The Collins S-line, the Heathkit SB-line and the Drake R and T line took a slightly different approach. Instead of using one of the ham bands as the tunable IF they placed it between the ham bands. This way they could avoid the pitfalls of the 2B and make all bands tune in the same direction. This eliminated individual frequency scales for each band and a 0 to 500 scale with the rotary dial with 0 to 100 calibrations and a small slide rule dial with 0 to 5 markings similar to what Collins had been doing since the 75A3 receiver.

The Collins S-line used a 200 kHz wide tunable IF which meant they couldn't cover most ham bands with a single crystal. It took more crystals than there were sockets to cover the entire 10 meter band. When the S-line was being manufactured there were, by gentlemen's agreement, AM sections and SSB sections of the bands. You could get sets of crystals for SSB operation or CW operation. The S-line transmitter wasn't capable of AM.

After that ham transceivers, receivers, and transmitters, Went to silicon and became frequency synthesized eliminating the need for crystals for each band.


Up conversion was used in spectrum analyzers made by Hewlett-Packard and some other manufacturers. The advantage of using up conversion was that a wide range of frequencies could be covered without having to switch coils or capacitors in the oscillator. The first generation of HP spectrum analyzers covered from 0 (low audio frequencies) to 100 MHz. If I remember correctly, which is often in doubt at my age, the first IF was 160 MHz. That meant that for a full spectrum scan the local oscillator had to be swept from 160 to 260 MHz. That's a tuning ratio of 1.63 to 1 which is easily doable. This was not a tunable IF system but much closer to the classic fixed IF receivers such as the NC300 discussed above. Although a spectrum analyzer and a communications receiver seem to be very different animals they are closer than you might think. Most spectrum analyzers have built in AM detectors and can be used as receivers by turning off the frequency sweep and tuning them just like a general coverage receiver.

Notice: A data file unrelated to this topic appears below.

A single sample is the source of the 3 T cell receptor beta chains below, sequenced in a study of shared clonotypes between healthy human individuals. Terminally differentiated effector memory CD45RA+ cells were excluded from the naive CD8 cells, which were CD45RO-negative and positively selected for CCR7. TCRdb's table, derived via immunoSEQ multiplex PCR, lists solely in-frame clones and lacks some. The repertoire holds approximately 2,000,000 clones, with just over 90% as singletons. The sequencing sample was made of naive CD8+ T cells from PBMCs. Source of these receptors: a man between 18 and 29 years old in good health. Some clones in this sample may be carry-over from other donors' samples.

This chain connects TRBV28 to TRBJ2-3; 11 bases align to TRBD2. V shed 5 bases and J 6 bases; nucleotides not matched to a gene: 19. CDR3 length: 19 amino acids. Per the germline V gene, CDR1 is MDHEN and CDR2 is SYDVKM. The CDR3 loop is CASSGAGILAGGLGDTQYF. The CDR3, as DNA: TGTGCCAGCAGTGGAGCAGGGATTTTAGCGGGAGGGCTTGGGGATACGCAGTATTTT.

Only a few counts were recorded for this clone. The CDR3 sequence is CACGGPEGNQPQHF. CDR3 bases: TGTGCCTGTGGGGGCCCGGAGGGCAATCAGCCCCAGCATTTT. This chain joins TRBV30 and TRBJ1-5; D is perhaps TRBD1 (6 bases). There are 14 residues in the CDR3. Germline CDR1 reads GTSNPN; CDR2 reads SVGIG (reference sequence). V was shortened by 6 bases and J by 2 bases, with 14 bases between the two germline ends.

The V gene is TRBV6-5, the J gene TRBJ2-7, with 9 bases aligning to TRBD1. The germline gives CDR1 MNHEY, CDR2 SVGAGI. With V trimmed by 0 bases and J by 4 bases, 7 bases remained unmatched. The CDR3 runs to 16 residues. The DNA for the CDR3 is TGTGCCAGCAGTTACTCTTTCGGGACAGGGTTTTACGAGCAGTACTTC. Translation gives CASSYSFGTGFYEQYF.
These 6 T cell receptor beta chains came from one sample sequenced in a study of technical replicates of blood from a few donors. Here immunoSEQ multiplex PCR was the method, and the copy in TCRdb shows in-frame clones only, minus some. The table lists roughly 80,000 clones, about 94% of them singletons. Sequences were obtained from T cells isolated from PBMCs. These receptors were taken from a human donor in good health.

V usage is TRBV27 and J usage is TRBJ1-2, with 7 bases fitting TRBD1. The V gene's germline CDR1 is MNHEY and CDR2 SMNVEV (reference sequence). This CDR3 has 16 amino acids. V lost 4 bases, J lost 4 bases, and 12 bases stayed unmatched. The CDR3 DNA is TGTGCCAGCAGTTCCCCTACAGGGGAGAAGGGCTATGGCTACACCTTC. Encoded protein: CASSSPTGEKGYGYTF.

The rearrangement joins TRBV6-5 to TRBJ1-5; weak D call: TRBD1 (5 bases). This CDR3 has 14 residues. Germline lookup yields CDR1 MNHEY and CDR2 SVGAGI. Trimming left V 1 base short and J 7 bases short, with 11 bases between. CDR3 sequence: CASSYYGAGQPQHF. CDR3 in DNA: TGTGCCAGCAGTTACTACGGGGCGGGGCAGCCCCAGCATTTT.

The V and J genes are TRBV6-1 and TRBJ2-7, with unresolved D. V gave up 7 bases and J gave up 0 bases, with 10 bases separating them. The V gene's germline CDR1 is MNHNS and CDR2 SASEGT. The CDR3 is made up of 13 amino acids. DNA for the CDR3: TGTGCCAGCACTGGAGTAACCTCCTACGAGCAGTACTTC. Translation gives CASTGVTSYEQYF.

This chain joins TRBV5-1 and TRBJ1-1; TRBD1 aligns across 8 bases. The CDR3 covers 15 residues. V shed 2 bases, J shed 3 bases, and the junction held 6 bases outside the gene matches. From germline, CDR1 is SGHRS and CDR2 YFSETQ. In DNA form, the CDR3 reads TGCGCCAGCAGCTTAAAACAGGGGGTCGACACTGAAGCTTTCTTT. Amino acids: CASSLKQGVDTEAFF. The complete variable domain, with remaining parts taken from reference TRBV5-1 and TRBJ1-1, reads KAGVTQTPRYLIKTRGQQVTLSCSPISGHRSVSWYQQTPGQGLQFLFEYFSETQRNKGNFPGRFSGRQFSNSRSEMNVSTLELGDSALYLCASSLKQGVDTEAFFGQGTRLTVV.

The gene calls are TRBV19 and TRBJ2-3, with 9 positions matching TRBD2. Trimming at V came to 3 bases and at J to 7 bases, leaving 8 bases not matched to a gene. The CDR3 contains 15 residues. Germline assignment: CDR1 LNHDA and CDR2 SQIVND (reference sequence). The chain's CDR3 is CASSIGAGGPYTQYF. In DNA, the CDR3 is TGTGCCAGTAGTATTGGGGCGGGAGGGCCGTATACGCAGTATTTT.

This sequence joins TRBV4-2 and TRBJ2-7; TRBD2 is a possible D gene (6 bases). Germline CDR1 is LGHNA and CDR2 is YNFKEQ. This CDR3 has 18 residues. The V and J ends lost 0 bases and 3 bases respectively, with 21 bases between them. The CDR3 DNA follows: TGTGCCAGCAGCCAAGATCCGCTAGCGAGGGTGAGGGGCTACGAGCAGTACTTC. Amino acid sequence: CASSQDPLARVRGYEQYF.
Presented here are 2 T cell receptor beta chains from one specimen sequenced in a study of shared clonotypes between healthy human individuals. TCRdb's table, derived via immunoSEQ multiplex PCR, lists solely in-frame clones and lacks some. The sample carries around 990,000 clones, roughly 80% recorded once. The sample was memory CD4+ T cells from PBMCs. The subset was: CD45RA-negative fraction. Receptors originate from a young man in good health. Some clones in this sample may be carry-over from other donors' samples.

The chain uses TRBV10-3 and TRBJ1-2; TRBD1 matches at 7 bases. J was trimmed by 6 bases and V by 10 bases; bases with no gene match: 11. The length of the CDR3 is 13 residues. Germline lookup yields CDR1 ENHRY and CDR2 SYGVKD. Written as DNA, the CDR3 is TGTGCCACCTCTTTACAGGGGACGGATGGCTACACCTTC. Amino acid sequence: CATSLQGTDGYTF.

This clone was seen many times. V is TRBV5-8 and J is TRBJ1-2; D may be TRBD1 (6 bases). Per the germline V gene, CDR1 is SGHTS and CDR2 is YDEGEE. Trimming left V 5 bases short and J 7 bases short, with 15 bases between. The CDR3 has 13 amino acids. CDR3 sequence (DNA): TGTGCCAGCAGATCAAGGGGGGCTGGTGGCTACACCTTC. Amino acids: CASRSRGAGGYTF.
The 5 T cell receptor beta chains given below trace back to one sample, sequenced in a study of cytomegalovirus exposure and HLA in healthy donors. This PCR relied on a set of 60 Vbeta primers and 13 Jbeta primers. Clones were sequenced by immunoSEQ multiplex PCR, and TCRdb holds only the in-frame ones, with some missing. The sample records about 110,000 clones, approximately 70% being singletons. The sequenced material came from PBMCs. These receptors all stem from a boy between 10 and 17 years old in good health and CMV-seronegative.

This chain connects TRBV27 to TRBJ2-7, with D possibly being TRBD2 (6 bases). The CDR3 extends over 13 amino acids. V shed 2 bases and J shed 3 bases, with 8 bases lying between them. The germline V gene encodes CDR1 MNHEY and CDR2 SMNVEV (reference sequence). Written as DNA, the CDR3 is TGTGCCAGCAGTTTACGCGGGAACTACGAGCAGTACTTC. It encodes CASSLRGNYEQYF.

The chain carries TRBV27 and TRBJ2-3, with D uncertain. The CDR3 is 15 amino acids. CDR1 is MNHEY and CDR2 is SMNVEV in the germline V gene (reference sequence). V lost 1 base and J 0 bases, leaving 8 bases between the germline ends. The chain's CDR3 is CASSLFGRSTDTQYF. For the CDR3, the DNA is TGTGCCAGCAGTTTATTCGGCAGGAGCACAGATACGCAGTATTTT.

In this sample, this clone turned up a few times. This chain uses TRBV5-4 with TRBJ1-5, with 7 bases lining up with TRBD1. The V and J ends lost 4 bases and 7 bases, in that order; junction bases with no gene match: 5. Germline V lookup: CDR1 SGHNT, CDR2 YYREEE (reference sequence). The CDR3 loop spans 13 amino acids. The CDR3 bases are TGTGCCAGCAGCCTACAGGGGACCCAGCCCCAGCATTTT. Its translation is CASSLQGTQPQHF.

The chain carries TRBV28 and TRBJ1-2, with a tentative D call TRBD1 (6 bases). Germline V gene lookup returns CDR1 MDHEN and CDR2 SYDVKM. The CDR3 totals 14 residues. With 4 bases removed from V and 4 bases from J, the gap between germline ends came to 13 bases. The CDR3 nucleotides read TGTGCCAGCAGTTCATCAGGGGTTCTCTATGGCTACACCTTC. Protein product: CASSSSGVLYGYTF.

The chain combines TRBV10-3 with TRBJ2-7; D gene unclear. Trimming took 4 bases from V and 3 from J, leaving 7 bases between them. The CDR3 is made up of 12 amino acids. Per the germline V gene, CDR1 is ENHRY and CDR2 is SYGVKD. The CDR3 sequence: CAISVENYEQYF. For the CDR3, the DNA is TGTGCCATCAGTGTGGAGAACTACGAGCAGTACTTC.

So far as I know up-conversion was never used in a commercial vacuum tube receiver. However, that does not prevent ambitious builders from experimenting with the concept. Such a design could either use a fixed frequency first IF and all of the tuning done with the first local oscillator or a tunable IF in which the first conversion oscillator would be crystal controlled. In the fixed IF version the first conversion oscillator would have to be a frequency synthesizer. An analog oscillator operating at frequencies in excess of40 MHz would not have sufficient stability for SSB and CW reception. Such a receiver would have to be hybrid , part silicon and part vacuum tube.

Let's look at a hypothetical up conversion receiver and you'll see what I mean. Suppose our receiver has a block diagram as shown below.

Not indicated on the block diagram are the sharp band-pass filters between converters. They need 3 tuned circuits each having a Q of 100 to ensure that the image rejection is below the noise inherent in the tubes. For our receiver to have a tuning range from VLF (very low frequency) to 30 MHz the synthesized oscillator has to tune from 40 MHz to 70 MHz. That's only a ratio of 1.75 to 1 which means it can be tuned without any capacitor or coil switching. However, I defy you to build an oscillator with analog technology that will tune that range and be stable enough to listen to SSB. The reason the lowest IF is 455 kHz is because mechanical or crystal filters could be used in the 455 kHz IF to obtain the desired selectivity. Or, you could add another conversion to 50 kHz and use an LC filter.


Say you are listening to a signal at 100 kHz. Your synthesized oscillator will be set to 40.1 MHz. 40.1 MHz - 0.1 MHz = 40 MHz. The image will be at 40.1 MHz + 40 MHz = 80.1 MHz. Somewhere pretty close to the channel 5 audio carrier. Oops? I guess there isn't any such thing as the audio carrier in digital TV. Now suppose we tune to 30 MHz. The oscillator will be set to 70 MHz and the image will be at 40 + 70 = 110 MHz, just above the FM broadcast band which at this writing has not gone completely digital. What I am getting at is that as you tune your receiver the image will tune across some pretty strong signals. Even small broadcast markets have several FM stations running a full gallon.* (110 kW ERP). If you move your IF up to 55 MHz the oscillator tunes from 55 to 85 MHz and the image tunes from 110 to 140 MHz. This part of the spectrum is assigned to aviation and space communications. You are not likely to experience any interference unless you live next door to an airport. You might not have to shield as heavily to avoid picking up signals on the image.